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NEWS | June 25, 2020

TMSS: Pinning Down a Problem

Dear Editor, 
I’m hoping PS can help with a problem we’re seeing in the field. It’s with the Trailer Mounted Support System (TMSS–Medium) Power Plant, Utility, PU-822A/T, NSN 6115-01-547-6738.

The trailer has a lockout pin on the brake actuator assembly. TM 11-6115-742-13&P (May 12) doesn’t address its use in the normal towing procedures section. It’s only addressed in the off-road travel section of the TM.
Actuator pin locationP
Actuator pin location
(Photos by Scott Campisi)

The braking system uses the weight of the trailer on the tow pintle to engage the brake. When the lockout pin is inserted, it prevents the trailer’s brakes from engaging when the tow vehicle brakes.

When the tow vehicle is moving at convoy speed, if the driver brakes and turns at the same time, the trailer can jackknife and strike the back of the tow vehicle. This often results in a trailer rollover or damage to the frame. There have been Financial Liability Investigations of Property Loss (FLIPLs) due to trailers rolling over because the lockout pin was inserted when it shouldn’t have been.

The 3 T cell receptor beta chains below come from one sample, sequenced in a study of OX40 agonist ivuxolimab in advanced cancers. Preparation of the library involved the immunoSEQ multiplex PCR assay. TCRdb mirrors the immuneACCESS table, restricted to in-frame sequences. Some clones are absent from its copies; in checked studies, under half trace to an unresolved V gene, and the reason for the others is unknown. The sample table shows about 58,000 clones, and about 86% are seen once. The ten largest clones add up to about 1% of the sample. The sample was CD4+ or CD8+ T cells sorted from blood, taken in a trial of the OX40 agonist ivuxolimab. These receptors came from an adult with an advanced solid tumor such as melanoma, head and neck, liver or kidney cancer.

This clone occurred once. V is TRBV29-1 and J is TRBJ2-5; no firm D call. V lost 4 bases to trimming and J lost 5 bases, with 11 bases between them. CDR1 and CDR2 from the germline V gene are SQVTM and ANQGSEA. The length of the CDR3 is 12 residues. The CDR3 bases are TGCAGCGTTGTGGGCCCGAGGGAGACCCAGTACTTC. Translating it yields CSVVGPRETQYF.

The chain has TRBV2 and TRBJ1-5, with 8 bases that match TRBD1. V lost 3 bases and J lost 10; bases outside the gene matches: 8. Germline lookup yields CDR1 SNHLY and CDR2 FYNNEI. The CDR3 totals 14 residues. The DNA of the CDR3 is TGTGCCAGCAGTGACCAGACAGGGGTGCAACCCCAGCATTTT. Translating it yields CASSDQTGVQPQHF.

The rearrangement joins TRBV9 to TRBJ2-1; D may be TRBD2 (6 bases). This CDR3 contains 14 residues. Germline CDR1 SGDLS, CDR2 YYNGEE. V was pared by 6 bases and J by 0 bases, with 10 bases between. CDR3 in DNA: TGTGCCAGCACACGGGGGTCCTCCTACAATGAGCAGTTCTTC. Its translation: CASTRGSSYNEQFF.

During a recent visit to a unit, I observed damage on one of their TMSS. Both sides of the frame were bent and the tow pintle was twisted. The unit had their lockout pin in, and I asked them about its use. That’s when I found out they didn’t know they weren’t supposed to have the lockout pin in during normal travel.
Bent frame curbside
Bent frame curbside

Twisted tow pintle
Twisted tow pintle

A new trailer has a placard that says to only have the lockout pin in for off-road use, but most of those placards are gone or they’re unreadable on older TMSS.
Lockout pin warning placardW
Warning placard is often obscured
Can you help spread the word so we can hopefully prevent more incidents?

Scott Campisi
Editor’s Note: You’ve got it, Scott. Soldiers, let’s pin down this pricey problem. Remember, during normal on-road travel, do not have the lockout pin inserted.

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